Best Restaurants 2016: Southern Comfort

Portland’s Best Appalachian Supper Club: Mae

Three days a week, Maya Lovelace transplants a new vision of Southern comfort.

By Kelly Clarke October 10, 2016 Published in the November 2016 issue of Portland Monthly

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Someday, Maya Lovelace wants to feed you “leather britches”: Appalachian “greasy beans,” dried then stewed, which she swears taste a bit like roast beef. But this winter, she’s planning on funky sour corn fermented like sauerkraut, and bowls of little cornmeal dumplings poached in intense collard greens’ pot liquor. “That’s as bare-bones Southern Appalachian as you get,” says the North Carolina–born chef. “We want to focus on what’s growing in the field and in the garden.”

Lovelace, with partner Zach Lefler, has achieved that goal at her reservation-only spot Mae. Inspired by the garden-fresh dishes Lovelace grew up devouring at her grandmother Mae’s kitchen table, bolstered by produce grown for the restaurant by Gresham’s Black Locust Farm, Mae shoehorns a flavorful subset of Southern cooking rarely seen in Portland into a drafty old warehouse behind Old Salt.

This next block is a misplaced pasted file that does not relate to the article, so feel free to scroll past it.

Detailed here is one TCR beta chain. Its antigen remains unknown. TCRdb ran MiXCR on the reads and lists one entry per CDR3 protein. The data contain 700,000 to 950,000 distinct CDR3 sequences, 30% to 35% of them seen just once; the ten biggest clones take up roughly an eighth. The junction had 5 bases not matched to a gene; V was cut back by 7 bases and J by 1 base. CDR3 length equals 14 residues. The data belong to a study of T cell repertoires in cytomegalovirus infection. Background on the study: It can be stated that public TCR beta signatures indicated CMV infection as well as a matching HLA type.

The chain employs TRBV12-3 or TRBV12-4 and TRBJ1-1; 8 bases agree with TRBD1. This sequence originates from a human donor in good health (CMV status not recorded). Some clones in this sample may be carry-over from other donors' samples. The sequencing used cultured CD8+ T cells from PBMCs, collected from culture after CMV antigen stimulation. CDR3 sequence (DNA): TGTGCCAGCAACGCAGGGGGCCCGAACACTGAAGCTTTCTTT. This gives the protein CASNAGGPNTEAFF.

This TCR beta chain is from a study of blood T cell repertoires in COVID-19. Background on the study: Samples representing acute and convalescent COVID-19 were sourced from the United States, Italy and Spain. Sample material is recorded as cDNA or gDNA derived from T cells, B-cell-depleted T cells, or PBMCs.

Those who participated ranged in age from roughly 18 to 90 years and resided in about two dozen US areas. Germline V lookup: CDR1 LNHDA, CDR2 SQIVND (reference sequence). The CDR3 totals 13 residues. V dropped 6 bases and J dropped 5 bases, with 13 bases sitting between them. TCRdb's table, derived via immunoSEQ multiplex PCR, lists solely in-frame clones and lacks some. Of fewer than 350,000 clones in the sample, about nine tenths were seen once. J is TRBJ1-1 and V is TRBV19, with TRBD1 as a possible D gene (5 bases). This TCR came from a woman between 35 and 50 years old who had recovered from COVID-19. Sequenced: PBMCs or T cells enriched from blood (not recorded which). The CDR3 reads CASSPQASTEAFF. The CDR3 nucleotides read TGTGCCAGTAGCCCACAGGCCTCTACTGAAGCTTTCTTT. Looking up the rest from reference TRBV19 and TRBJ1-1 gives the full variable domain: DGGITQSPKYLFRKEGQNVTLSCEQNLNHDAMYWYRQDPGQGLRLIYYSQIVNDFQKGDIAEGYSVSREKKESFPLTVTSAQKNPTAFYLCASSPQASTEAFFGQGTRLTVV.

Open only three days a week (Monday Meat + 3 dinners; sprawling 10-course Wednesday suppers, and one of the city’s best Sunday brunches), the laid-back operation seats diners at worn tables groaning with true Southern comfort—oddball house pickles and featherlight Angel biscuits, triple-fat-fried chicken to sumac-rumbling shrimp and grits drizzled with charred poblano and smoky bacon sauce. Lovelace’s pedigree, which stretches from Charleston’s famed, heritage-driven Husk to Naomi Pomeroy’s Beast, created plenty of buzz when the unorthodox restaurant launched in June 2015. Now? She’s created a must-eat Portland experience. 

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